• Sunday, June 23, 2024
businessday logo

BusinessDay

How Ajayi’s mentoring programme plans to retain Nigerian doctors

Dr Ajayi

A support system for physicians in their formative years where experienced doctors share knowledge and experience by giving back to society has set out to help stem high rates of brain drain in Nigeria’s health sector.

Named after the chief executive officer (CEO) of Nordica Fertility Centre the Abayomi Ajayi Physicians Mentoring Programme tackles the big picture of massive brain drain in the health sector, which constitutes a huge loss for Nigeria given that Africa’s most populous country is indirectly subsidising the cost of training medical doctors for the countries where Nigerian physicians eventually immigrate to.

“Nigeria has been losing professionally trained health workers who have been the core of the country’s health system for many years. Faced with an increased burden of disease and coupled by a massive exodus of the health workforce, the health system of Nigeria is risking paralysis,”Ajayi says.

There is no gainsaying the fact that Africa’s largest economy is rapidly bleeding doctors. It has continued to train and educate medical professionals who have inadvertently found their way outside the shores of our country. They help build and sustain medical services in many countries across the globe, with the United State of America and the United Kingdom as leading destinations.

Recently, the outflow of doctors has seen Nigerians move to South Africa, Saudi Arabia, the UAE, Canada and Australia. A recent NOI polls survey conducted revealed that well over 20,000 Nigerian doctors were currently working outside the country. The survey also revealed that 80 percent of our doctors working in the country were seriously considering leaving.

Statistics have shown Nigeria’s poor doctor-population ratio of 1:2753 as compared with the World Health Organisation standards of 1:600 and this situation has found many doctors operating like machines thereby not giving adequate time for patient interaction.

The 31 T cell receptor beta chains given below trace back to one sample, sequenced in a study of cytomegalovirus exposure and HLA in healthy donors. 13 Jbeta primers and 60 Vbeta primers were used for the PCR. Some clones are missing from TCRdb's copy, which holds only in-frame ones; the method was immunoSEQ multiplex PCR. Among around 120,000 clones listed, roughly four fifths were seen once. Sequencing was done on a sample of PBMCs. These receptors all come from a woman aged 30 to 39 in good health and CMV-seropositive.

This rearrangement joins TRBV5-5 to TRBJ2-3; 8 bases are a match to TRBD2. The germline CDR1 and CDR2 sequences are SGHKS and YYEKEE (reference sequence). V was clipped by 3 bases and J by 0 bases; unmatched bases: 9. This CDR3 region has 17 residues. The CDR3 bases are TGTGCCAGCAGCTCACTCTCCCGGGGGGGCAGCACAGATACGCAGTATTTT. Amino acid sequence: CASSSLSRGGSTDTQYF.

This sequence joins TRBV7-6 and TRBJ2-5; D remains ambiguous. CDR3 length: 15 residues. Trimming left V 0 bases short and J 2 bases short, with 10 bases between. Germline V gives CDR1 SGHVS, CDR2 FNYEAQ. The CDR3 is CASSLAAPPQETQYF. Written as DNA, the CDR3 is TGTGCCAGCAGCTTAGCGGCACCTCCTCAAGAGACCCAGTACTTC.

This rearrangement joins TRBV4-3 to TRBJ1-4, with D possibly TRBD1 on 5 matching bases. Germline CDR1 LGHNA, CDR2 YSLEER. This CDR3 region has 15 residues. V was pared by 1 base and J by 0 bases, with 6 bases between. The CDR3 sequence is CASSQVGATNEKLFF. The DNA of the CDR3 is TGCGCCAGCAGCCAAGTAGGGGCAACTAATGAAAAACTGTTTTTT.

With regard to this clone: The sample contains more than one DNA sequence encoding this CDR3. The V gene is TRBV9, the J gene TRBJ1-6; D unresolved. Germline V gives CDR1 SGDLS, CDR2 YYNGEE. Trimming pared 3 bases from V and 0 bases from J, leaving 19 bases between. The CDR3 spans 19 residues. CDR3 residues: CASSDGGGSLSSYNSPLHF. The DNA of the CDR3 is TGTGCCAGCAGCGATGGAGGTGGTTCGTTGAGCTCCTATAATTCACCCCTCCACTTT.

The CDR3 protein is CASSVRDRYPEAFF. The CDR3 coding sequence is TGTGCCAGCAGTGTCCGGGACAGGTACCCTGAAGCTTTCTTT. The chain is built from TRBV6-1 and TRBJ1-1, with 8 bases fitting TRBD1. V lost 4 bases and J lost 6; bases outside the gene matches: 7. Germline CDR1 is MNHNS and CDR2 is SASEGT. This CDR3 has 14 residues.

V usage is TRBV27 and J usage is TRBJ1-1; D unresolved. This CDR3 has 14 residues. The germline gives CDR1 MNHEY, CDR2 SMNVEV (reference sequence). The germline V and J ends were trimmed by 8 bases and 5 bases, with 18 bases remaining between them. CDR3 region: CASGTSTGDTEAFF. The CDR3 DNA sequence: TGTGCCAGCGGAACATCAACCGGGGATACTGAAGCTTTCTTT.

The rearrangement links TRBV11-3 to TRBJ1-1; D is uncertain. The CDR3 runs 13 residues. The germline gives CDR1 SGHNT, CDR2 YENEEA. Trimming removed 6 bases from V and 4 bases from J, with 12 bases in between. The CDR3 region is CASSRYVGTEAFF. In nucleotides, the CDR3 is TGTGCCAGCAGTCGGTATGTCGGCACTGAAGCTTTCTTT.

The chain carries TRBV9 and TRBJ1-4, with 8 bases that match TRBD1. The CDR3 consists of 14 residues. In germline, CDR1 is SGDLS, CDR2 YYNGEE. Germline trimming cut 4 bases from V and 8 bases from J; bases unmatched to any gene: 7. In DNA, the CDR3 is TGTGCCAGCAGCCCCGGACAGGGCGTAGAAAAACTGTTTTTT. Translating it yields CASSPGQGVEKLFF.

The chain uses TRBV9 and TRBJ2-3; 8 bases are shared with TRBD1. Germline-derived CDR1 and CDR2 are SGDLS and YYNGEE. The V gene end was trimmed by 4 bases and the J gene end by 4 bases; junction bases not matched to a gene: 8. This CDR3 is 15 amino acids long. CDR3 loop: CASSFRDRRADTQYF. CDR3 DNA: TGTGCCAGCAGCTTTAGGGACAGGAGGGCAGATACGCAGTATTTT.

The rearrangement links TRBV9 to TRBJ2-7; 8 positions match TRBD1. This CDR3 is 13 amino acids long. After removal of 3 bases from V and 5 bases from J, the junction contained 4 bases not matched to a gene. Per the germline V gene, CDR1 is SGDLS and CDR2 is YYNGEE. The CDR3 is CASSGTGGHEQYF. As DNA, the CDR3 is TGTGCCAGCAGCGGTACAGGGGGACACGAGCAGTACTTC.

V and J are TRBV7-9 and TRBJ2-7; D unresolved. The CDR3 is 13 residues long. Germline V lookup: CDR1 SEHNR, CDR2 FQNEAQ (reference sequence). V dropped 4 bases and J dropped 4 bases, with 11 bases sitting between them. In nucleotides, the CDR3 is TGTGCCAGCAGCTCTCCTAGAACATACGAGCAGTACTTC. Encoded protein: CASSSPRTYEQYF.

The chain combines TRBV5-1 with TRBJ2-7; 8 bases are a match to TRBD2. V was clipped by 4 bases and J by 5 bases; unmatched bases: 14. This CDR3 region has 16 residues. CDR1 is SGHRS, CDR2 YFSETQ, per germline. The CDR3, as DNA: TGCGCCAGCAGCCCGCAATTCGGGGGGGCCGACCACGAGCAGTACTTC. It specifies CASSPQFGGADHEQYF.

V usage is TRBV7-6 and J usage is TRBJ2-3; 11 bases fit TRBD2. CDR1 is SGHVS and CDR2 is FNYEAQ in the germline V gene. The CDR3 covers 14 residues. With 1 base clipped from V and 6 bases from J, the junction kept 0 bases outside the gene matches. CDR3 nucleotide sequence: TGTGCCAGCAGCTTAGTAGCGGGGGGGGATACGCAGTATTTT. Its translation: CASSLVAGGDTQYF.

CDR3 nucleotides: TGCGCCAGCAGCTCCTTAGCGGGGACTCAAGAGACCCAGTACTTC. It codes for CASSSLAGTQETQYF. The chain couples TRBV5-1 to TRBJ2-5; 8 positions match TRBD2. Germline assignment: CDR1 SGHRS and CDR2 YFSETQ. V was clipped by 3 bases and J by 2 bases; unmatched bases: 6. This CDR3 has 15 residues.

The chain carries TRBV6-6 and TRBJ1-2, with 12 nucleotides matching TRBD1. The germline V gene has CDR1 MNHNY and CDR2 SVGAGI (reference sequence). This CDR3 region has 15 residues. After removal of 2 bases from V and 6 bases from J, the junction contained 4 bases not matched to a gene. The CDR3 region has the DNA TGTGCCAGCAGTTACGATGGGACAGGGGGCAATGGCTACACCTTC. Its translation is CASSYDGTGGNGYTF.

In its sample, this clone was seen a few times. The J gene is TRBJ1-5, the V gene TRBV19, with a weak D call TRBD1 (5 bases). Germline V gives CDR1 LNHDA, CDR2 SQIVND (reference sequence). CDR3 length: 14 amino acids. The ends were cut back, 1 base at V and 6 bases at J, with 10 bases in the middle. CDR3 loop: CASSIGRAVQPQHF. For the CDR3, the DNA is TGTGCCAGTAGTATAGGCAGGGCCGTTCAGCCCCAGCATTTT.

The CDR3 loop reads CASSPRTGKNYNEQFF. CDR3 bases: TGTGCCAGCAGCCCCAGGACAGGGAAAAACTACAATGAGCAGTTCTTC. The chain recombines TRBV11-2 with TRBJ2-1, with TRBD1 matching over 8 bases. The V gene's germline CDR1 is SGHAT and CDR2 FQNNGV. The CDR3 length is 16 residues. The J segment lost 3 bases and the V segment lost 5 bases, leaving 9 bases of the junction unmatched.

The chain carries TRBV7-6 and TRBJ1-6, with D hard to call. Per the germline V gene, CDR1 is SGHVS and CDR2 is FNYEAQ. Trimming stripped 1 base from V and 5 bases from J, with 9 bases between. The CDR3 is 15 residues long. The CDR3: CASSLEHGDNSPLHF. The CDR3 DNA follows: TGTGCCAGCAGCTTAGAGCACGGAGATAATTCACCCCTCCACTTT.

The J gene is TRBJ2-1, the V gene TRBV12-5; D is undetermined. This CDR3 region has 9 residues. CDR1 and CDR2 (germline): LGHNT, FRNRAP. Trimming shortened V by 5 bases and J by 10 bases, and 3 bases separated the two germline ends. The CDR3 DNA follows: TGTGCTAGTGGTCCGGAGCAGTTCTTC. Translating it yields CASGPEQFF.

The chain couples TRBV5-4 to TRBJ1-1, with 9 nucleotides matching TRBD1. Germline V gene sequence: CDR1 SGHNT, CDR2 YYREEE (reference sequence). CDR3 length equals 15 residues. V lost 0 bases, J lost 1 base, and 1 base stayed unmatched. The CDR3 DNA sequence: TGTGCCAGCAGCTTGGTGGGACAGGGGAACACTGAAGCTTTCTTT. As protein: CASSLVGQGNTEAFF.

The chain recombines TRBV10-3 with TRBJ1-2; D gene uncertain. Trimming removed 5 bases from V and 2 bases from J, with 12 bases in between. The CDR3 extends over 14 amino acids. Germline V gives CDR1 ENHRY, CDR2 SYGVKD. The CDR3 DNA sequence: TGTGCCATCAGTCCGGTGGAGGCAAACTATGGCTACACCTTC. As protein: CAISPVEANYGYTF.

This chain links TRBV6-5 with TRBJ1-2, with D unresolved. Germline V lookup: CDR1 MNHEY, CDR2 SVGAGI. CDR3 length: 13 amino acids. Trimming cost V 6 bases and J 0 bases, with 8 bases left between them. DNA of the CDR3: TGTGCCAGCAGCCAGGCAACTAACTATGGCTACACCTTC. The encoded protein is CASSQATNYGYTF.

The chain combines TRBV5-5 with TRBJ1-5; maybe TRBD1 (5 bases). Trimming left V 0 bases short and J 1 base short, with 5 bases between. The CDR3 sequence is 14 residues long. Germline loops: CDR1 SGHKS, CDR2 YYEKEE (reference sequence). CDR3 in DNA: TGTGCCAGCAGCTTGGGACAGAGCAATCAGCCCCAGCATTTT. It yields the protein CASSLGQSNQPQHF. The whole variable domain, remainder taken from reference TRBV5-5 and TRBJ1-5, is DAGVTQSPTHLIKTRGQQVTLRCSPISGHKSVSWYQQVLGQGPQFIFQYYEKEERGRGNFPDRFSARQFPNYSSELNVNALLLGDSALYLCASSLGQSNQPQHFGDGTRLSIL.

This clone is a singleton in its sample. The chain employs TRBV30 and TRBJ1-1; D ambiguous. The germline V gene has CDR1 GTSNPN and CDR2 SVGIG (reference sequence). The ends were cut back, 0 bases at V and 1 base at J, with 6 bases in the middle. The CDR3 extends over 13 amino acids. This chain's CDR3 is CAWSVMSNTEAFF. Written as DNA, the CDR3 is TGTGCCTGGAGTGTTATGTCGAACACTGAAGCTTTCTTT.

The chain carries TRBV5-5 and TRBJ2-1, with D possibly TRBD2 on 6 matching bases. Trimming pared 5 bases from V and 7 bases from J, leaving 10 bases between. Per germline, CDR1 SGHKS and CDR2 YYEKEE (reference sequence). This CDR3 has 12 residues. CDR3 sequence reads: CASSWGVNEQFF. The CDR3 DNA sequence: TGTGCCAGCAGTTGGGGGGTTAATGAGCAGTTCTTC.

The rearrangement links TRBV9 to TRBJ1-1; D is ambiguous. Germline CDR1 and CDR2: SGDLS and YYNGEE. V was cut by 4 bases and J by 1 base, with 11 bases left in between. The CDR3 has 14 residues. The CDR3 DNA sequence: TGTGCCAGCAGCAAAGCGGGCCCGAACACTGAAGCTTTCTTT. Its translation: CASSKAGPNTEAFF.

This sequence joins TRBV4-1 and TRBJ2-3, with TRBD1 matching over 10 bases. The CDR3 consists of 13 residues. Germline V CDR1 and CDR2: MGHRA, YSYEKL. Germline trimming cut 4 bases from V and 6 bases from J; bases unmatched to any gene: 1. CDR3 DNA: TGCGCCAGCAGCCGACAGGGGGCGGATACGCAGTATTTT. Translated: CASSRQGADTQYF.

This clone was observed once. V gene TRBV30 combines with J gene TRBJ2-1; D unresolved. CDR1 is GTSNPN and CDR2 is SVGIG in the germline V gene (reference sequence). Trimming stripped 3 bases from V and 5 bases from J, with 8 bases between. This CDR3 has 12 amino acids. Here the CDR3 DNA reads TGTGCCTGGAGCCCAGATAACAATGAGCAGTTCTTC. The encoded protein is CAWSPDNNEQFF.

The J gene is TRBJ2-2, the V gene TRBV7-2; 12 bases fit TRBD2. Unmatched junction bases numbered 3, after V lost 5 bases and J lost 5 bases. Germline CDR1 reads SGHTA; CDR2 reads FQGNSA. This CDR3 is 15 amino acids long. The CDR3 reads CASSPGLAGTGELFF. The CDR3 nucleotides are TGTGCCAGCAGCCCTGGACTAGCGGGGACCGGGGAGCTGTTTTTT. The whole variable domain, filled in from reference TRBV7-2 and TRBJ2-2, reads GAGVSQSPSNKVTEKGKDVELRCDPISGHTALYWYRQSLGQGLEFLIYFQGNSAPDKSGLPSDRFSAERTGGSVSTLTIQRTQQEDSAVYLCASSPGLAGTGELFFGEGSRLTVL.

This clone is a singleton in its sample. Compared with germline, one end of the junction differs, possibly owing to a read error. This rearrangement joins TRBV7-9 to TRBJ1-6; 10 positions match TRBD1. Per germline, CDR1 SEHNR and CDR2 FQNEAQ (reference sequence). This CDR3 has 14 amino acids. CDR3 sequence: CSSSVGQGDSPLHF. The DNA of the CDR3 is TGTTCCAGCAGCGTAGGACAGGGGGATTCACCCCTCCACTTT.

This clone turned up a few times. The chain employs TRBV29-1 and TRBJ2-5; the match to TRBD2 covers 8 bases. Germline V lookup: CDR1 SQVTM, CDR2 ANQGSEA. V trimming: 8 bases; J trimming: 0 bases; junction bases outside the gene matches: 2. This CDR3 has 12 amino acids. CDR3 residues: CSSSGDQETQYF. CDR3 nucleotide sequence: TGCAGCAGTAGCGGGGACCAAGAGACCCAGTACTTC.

Graduates’ leaving any country in droves is a bad sign. In Nigeria, the reasons majorly adduced for this massive brain drain is due to poor infrastructural support for the medical services in the country. Many doctors decry the poor state of facilities in the various hospitals across the country and in a lot of instances, the obsolete nature of many of the machines they work with oftentimes negatively affects success in managing critical cases.

Poor remuneration is another critical factor adduced for the brain drain. Doctors believe they are poorly paid, considering their work as front lines in the face of hazardous work they do on a daily basis. Closely linked to their poor remuneration includes no life insurance to cover eventualities associated with the hazard of the job.

All fingers seem to be pointing to the government for not making significant investment in the health sector. The deplorable state of things has created opportunities for medical tourism in favour of foreign medical services.